Now the dare had been completed and I turned around in that house which was like a shallow garden and all my fears collapsed upon me like a landslide of flowers and I ran screaming at the top of my lungs outside and down the stairs. I sounded as if I had stepped in a wheelbarrow-sized pile of steaming dragon shit.
When I came screaming around the side of the house, my friend jumped up from the gutter and started screaming, too. I guess he thought that the witch was chasing me. We ran screaming through the streets of Tacoma, pursued by our own voices like a 1692 Cotton Mather newsreel.
This was a month or two before the German Army marched into Poland.
1/3, 1/3, 1/3
IT was all to be done in thirds. I was to get 1/3 for doing the typing, and she was to get 1/3 for doing the editing, and he was to get 1/3 for writing the novel.
We were going to divide the royalties three ways. We all shook hands on the deal, each knowing what we were supposed to do, the path before us, the gate at the end.
I was made a 1/3 partner because I had the typewriter.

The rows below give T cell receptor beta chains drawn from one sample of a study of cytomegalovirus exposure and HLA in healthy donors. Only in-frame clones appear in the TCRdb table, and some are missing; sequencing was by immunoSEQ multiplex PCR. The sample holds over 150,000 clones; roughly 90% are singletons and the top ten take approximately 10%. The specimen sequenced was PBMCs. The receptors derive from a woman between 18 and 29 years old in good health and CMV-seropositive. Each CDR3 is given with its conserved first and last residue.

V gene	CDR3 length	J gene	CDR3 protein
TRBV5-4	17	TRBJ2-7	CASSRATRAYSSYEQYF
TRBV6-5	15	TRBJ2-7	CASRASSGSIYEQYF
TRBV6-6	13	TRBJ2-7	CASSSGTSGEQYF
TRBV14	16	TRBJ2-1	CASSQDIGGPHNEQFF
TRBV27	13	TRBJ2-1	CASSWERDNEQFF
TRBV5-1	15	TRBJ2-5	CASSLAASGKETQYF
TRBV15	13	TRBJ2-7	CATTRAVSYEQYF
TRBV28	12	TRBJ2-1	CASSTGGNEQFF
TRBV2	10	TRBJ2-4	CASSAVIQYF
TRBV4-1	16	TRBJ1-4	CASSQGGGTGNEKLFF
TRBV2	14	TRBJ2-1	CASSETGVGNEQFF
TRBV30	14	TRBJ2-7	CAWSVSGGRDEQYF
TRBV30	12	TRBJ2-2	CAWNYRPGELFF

I lived in a cardboard-lined shack of my own building across the street from the run-down old house the Welfare rented for her and her nine-year-old son Freddy.
The novelist lived in a trailer a mile away beside a sawmill pond where he was the watchman for the mill.
I was about seventeen and made lonely and strange by that Pacific Northwest of so many years ago, that dark, rainy land of 1952. I'm thirty-one now and I still can't figure out what I meant by living the way I did in those days.
She was one of those eternally fragile women in their late thirties and once very pretty and the object of much attention in the roadhouses and beer parlors, who are now on Welfare and their entire lives rotate around that one day a month when they get their Welfare checks.
The word "check" is the one religious word in their lives, so they always manage to use it at least three or four times in every conversation. It doesn't matter what you are talking about.
The novelist was in his late forties, tall, reddish, and looked as if life had given him an endless stream of two-timing girlfriends, five-day drunks and cars with bad transmissions.
He was writing the novel because he wanted to tell a story that had happened to him years before when he was working in the woods.
He also wanted to make some money: 1/3.
My entrance into the thing came about this way: One day I was standing in front of my shack, eating an apple and staring at a black ragged toothache sky that was about to rain.